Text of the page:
George Catlin. "Ne-bet-neuh-qua."/"Wos-ab-e-neuh-qua."/"Nib-nab-i-quah." From James C. Prichard's The Natural History of Man.
London: Hippolyte Balliere, . Octavo (9 1/2" x 5 1/2" full sheet). Etching. Original hand color. Very good condition.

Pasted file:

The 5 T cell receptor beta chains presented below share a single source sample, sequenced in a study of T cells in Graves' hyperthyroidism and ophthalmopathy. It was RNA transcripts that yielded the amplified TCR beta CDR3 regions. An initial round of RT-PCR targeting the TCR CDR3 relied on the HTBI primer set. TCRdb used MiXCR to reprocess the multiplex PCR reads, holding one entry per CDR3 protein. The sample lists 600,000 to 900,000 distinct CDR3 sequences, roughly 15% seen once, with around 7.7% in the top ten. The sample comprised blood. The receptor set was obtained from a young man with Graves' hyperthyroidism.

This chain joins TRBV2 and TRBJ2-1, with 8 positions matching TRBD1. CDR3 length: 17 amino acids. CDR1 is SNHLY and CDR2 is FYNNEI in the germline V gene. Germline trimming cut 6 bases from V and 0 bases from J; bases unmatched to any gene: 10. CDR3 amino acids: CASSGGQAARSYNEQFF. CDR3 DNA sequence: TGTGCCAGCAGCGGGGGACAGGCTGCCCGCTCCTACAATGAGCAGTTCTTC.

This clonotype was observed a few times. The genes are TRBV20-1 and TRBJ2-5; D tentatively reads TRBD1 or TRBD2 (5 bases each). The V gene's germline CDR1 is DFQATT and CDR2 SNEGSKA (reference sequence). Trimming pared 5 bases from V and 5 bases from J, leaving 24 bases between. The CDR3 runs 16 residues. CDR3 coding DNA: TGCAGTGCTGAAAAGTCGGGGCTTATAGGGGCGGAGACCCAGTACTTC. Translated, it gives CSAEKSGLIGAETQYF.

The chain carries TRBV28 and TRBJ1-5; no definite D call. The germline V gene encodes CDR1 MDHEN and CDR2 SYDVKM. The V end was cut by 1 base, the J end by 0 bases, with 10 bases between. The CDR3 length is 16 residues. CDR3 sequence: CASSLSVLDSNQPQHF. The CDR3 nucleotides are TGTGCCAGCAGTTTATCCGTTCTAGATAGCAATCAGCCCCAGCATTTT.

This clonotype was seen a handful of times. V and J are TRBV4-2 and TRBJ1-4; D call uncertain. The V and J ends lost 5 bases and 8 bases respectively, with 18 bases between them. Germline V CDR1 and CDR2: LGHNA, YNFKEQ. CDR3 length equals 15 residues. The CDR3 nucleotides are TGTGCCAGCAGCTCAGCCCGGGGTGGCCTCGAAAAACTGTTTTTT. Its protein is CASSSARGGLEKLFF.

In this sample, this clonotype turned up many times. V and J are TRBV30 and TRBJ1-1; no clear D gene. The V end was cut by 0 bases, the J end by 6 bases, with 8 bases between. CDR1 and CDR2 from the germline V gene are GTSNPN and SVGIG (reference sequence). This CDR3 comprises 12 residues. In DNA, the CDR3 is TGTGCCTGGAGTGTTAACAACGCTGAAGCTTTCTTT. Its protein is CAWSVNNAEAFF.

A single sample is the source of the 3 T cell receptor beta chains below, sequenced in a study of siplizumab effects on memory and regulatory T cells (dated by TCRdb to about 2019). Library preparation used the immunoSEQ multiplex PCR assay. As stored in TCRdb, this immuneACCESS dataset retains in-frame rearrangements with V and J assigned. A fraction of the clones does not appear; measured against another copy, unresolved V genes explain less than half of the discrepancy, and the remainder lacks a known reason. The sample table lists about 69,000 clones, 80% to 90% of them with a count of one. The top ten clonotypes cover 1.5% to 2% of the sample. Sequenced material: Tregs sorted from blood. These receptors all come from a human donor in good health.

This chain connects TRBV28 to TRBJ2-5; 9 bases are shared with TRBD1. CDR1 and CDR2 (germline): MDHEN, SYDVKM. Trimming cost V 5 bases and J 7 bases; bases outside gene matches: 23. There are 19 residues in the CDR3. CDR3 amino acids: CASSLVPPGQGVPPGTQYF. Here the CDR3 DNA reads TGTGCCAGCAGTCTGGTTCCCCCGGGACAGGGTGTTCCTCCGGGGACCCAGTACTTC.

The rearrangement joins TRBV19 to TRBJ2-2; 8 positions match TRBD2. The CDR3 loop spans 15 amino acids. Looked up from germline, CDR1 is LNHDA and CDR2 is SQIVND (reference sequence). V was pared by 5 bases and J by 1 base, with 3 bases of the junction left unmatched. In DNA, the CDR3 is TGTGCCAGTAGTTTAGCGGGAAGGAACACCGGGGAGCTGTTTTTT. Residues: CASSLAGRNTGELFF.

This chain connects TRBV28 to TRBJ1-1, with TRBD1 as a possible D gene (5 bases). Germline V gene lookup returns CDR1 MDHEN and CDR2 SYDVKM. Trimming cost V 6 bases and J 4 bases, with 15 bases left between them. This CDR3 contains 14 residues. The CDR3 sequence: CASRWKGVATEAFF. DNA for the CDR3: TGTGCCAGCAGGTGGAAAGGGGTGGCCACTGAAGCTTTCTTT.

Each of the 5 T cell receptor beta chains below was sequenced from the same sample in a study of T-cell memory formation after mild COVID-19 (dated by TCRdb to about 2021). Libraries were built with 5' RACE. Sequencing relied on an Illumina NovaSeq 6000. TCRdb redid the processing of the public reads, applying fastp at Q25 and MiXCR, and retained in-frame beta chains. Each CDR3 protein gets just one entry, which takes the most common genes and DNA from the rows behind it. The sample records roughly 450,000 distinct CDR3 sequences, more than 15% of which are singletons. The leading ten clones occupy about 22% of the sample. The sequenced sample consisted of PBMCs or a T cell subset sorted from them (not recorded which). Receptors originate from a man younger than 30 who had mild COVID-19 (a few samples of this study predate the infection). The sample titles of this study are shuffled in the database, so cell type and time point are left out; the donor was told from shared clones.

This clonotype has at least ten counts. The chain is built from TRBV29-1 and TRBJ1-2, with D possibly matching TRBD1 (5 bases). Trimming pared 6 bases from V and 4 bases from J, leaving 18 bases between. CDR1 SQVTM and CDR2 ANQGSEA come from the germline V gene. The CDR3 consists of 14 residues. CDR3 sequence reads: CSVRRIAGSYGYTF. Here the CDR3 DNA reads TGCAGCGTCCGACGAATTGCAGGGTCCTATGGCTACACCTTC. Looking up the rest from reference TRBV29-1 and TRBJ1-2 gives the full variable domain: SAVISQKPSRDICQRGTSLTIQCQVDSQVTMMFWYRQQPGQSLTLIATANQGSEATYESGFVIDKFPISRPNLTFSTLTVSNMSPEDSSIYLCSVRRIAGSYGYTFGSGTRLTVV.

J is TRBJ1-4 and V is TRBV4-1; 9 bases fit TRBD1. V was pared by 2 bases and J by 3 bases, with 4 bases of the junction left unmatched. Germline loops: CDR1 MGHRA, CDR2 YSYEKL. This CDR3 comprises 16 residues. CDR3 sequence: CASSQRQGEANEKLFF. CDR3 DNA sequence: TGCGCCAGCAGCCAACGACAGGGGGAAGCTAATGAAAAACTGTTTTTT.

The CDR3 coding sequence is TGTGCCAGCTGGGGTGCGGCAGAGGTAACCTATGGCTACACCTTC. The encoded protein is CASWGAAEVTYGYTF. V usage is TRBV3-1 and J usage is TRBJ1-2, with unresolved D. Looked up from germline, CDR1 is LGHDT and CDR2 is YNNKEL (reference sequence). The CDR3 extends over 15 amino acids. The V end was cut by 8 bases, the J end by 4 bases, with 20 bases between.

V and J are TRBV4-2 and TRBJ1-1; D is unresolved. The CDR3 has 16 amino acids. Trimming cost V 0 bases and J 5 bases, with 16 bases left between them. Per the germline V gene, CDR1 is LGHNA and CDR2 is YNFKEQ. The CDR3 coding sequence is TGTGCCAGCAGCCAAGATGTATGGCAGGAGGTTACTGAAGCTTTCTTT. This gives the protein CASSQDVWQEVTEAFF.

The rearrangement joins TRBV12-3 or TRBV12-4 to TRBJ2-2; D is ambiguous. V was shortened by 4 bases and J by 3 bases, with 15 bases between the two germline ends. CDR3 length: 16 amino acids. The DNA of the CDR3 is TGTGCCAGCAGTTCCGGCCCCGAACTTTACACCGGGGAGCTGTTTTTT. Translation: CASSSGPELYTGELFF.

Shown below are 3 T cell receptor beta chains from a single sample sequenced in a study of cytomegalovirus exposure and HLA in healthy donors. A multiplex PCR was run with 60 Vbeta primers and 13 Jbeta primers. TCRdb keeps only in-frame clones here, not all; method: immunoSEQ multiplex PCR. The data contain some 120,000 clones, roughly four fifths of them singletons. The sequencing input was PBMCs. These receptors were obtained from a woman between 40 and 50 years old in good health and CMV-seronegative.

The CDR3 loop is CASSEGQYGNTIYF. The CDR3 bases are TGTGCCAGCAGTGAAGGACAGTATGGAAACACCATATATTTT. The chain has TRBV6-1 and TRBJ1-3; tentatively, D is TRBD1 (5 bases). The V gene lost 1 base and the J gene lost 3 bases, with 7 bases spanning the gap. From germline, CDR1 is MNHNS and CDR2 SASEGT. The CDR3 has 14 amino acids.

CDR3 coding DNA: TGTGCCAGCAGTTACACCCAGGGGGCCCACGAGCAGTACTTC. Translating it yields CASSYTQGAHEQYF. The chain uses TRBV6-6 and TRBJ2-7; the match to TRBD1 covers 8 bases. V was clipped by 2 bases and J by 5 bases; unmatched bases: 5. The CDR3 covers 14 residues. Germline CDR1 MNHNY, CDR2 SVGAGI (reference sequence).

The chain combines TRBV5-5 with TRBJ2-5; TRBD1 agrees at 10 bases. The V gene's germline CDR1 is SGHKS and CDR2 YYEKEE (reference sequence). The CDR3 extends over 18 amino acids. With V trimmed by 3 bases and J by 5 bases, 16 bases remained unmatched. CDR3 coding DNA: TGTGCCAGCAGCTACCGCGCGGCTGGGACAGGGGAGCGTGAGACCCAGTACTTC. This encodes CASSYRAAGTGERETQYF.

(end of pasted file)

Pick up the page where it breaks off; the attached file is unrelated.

About the same time that Catlin was having his portfolio produced, James Prichard borrowed a number of the images of Catlin's paintings for his scientific publication, the Natural History of Man. Prichard began the research for his study in 1813, intending to establish that the human race originally was all dark-skinned. He modified this view over the years, but still concluded that the human race was all one species, one family. Eventually Prichard gathered all available research about various races of humankind and his work became an important foundation for modern ethnological science. Included in Prichard's History were fine portraits of different human races taken from original drawings of various artists, most notably these by George Catlin. Based on first hand studies made in the field by Catlin, these prints provide us with some of the most authentic images of Plains Indians from the mid-nineteenth century.